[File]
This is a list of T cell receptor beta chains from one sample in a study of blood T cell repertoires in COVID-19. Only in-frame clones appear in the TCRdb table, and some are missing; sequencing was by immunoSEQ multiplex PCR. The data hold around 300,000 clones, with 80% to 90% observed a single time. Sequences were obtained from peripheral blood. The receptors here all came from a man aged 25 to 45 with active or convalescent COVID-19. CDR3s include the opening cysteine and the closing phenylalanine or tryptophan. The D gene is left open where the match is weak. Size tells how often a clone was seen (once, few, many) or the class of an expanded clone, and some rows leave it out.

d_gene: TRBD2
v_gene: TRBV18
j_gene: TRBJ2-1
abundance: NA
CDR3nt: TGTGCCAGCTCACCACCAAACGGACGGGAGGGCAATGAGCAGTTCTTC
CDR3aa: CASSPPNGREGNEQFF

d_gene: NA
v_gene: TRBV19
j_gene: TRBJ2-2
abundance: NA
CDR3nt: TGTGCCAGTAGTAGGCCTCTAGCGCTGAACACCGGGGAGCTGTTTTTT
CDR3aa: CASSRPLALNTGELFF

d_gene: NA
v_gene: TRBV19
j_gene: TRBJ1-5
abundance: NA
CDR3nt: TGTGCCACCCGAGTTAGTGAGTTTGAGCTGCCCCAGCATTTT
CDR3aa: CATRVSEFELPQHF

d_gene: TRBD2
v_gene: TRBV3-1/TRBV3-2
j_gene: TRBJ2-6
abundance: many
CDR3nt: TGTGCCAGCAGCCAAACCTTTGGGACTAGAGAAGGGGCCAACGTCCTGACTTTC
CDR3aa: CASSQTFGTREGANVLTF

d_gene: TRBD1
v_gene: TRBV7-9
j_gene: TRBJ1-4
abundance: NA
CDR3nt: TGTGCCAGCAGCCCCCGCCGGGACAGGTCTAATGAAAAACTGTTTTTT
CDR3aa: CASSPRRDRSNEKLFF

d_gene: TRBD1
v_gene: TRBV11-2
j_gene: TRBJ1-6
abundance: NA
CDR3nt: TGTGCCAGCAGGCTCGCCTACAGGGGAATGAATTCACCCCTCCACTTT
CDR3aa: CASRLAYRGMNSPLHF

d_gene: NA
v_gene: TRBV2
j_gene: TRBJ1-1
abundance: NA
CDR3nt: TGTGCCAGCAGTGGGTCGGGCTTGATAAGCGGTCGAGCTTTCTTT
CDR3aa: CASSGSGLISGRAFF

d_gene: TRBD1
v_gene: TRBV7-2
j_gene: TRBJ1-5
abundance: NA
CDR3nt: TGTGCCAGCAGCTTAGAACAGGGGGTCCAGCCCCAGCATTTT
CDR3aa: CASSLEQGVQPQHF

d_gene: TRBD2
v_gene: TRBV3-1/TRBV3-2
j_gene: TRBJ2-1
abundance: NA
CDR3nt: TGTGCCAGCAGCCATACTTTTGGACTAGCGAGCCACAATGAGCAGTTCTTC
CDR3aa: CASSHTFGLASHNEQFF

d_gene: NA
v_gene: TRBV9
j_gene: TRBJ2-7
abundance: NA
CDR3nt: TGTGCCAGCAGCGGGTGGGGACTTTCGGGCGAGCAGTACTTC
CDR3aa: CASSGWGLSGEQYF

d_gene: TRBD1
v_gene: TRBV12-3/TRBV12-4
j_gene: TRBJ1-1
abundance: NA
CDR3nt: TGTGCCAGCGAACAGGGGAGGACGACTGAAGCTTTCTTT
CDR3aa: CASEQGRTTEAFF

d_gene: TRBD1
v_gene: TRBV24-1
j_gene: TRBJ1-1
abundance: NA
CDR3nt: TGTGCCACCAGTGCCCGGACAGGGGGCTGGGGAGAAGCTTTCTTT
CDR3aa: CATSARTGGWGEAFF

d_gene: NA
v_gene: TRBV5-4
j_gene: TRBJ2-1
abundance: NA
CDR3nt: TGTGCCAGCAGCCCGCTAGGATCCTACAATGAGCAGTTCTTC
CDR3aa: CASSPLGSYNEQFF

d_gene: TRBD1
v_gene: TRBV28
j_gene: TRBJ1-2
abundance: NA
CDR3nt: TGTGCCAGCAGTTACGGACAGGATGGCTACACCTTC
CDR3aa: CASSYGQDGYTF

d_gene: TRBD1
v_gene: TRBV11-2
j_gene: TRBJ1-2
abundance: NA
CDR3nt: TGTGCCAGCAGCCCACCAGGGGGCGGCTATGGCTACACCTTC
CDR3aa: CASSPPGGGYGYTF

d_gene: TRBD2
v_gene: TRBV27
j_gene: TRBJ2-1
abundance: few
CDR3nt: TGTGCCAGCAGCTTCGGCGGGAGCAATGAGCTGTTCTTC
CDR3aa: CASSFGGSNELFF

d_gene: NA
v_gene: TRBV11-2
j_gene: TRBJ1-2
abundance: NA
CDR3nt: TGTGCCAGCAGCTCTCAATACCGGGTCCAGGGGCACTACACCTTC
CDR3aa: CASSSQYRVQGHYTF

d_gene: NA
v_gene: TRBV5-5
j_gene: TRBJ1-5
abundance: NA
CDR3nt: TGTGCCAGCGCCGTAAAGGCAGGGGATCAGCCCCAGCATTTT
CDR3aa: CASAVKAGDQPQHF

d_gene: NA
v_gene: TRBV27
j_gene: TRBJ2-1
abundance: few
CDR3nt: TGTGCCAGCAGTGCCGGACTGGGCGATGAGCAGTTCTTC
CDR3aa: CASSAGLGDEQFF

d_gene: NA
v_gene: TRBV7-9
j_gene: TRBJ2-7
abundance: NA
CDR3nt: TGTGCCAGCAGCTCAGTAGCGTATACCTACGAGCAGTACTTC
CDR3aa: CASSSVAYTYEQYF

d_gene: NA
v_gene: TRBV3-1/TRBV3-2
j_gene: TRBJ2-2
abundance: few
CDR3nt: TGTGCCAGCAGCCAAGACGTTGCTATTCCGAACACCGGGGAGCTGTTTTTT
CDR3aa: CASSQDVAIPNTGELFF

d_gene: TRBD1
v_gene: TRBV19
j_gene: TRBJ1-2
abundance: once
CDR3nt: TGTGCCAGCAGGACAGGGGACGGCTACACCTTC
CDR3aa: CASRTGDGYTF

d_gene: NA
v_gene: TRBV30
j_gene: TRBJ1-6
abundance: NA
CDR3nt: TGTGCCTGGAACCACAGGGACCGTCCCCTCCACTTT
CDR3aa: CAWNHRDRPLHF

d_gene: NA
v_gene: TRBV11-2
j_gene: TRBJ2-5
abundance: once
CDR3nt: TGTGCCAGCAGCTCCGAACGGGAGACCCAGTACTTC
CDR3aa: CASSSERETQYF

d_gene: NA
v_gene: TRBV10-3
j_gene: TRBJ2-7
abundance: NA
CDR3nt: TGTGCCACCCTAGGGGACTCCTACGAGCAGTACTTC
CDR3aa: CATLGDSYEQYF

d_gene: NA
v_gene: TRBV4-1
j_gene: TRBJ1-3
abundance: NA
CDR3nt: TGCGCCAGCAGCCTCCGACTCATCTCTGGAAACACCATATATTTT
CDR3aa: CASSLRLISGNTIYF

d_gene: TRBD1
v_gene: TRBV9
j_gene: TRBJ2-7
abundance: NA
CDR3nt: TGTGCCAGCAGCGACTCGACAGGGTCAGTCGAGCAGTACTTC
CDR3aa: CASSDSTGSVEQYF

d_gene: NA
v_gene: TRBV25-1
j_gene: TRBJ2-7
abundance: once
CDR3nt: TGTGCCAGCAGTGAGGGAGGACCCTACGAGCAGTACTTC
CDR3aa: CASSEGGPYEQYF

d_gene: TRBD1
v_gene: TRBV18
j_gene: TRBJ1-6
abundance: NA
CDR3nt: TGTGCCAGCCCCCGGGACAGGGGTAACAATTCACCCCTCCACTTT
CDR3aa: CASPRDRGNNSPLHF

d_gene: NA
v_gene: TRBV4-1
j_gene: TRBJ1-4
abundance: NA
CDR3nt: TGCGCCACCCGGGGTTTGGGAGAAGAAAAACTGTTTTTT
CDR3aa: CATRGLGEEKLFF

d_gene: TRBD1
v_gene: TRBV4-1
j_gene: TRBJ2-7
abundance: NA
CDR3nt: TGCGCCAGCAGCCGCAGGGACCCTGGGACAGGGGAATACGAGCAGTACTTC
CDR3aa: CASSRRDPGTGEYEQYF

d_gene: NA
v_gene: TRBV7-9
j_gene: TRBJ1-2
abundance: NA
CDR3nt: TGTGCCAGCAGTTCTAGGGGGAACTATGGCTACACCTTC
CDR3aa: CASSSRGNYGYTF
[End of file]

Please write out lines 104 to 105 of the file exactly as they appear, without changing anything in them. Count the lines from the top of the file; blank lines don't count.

d_gene: NA
v_gene: TRBV5-5